This was an awful week for the NFL, and none of it had to do with football games. We had a video of Ray Rice knocking his girlfriend out with a punch to the face; we had a commissioner who seems to have been involved in covering it up; and now Adrian Peterson being charged with “reckless or negligent injury to a child.”
The Ray Rice situation was awful. Rice knocked out the woman he wants to spend his life with, but it doesn’t end there. After hitting her, he didn’t come to his senses, thinking, “What did I do?” and take care of her. Instead, he grabbed her by the leg and tried dragging her from the elevator. It showed no concern and no remorse.
The Adrian Peterson situation seemed somewhat innocent at first. A father disciplined his child with a “switch”. I know many of my generation had been on the wrong end of that discipline. This seemed like he was the victim of some sentiment against spanking.
But now there are reports of the boy having cuts and bruises all over his body. His hands, allegedly, had defensive cuts on them. If that’s the case, that’s taking the whole thing too far, in my opinion. Either way, it’s another black eye for the league.
Sitting in the middle of all of this is you, Mr. Goodell, also under fire. It’s your league, sir. You’ve certainly demonstrated that since you took over. You and your league are looking awful right now. Nobody believes in your intentions on anything. You drop harsh penalties on players without blinking an eye, and you take action to correct problems, but everything seems to be a reaction to public sentiment, not something done from your own conviction.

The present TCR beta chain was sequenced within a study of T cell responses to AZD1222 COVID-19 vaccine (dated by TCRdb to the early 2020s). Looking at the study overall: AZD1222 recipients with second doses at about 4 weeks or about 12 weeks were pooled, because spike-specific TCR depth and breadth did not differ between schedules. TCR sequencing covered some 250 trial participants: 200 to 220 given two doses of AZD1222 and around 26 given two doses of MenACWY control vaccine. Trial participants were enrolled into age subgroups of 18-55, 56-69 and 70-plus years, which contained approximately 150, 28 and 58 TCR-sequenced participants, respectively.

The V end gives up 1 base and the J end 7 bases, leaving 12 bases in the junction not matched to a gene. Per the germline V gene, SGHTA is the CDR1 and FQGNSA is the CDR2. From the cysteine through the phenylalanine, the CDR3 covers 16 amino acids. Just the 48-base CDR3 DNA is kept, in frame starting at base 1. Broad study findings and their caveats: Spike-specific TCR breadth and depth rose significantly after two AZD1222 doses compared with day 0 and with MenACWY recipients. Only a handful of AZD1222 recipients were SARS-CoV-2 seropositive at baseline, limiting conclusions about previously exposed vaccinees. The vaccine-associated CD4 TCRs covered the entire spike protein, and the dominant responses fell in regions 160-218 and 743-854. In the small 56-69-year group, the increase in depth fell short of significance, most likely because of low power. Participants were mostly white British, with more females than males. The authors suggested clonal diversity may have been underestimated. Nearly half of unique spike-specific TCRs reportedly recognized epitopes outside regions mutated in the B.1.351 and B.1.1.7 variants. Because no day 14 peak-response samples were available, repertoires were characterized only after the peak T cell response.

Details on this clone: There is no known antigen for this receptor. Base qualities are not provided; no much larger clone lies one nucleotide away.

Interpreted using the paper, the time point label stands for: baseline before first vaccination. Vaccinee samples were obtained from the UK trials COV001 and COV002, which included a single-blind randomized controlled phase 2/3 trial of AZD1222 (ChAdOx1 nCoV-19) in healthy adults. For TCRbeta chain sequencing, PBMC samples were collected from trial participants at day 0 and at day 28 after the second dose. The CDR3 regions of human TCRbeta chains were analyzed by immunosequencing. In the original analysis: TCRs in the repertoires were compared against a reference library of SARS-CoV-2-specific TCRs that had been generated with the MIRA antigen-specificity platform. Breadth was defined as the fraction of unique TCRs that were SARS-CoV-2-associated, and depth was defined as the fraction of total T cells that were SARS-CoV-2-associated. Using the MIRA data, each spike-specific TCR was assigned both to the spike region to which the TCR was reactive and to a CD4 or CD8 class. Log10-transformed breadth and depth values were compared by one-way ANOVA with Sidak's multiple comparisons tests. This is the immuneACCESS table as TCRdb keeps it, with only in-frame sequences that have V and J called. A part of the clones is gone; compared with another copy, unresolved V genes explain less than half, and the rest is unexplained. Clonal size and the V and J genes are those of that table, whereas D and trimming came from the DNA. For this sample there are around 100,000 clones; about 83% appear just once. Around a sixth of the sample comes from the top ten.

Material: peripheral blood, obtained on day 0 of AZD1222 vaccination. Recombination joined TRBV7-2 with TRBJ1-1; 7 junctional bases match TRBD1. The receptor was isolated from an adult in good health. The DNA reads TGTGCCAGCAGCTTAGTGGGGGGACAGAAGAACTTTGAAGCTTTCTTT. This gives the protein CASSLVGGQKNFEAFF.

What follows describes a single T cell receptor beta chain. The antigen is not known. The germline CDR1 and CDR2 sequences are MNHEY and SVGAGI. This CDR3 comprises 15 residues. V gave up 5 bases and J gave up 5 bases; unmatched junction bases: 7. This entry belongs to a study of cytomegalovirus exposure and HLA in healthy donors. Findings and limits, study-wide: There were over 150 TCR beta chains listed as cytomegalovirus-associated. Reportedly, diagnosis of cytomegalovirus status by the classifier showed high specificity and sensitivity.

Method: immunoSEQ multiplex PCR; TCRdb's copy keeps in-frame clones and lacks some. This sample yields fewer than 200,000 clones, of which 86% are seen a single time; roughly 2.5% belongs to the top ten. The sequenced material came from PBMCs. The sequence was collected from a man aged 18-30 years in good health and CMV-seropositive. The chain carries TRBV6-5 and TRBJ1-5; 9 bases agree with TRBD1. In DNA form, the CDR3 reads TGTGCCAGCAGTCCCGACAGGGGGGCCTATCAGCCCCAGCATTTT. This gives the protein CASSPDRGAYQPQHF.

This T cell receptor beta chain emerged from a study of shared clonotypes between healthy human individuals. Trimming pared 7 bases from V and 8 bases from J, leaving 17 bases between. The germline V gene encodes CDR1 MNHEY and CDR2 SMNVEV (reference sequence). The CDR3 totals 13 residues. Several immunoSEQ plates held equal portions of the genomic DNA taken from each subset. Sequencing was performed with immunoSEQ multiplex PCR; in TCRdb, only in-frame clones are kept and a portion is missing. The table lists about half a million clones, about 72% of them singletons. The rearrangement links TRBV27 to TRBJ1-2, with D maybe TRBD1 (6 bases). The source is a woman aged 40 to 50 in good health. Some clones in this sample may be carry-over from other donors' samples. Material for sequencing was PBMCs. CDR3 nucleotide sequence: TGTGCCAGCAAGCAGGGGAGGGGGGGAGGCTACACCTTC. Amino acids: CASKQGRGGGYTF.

You want to play the tough sheriff, but then you handled this Ray Rice situation as poorly as you could have. You said you were wrong with the two-game penalty, but based on whose beliefs? Your’s or the public’s? You did eventually hit the guy with an indefinite ban, but only after the public demanded it. You may or may not have tried covering it up, and you gave him a slap on the wrist. Sure, you came out with a tough Domestic Violence penalty, but, again, only after there was public outrage. Which guy are you? The one who slaps a player on the wrist for abuse, or the guy who just gave out an indefinite ban for it?
The same can be said about the concussion issue you inherited. Or the punishment on Indianapolis Colts owner Jim Irsay. When there was enough public scrutiny, then you did something about it. What would you have done if the public had been indifferent? When you do come down on something, it’s tough, but it’s always after the fact and always seems contrived just to please the public.
Here in Cleveland, everyone had to wait a long time for you to make a decision about Josh Gordon’s punishment. Why such a long delay? Were you waiting for the public to calm down about Rice only getting two games? Were you taking the temperature of the room before you made your decision? And now, during the season, you want to rewrite the drug policy and put it into effect retroactively? Why, because now people think the drug policy is too strict?
Sir, these things make you a follower, not a leader. Leaders make choices before there’s an incident, not after. It should be obvious after this week that the NFL, more than ever, needs a leader.
Someone needs to step up and have his own moral compass, who doesn’t make decisions based on the prevailing wind. Be known for something besides the guy who hands out harsh punishments. Please put as much care into what the league stands for as you do trying to make it a more marketable commodity. The problems keep piling up because you are trying to lead from behind.
To be honest, it feels to some that you only view the NFL as a product to be sold, and the fans as a customer base to be sold to. The sport and the legacy of the sport seem unimportant to you. You’ve turned the game into a track meet messing with the rules trying to quiet the crowds who say you don’t care about player safety.
Eventually, Mr. Goodell, the wind of 24-hour news will sweep this week away. Soon, we’ll move on. Let’s hope the rest of the season goes smooth. But I can tell you that it won’t last, not until you get hold of the reigns.
There’s more to being commissioner than taking money out of the pockets of players and fans. You wanted this job. You got it.
Now do it.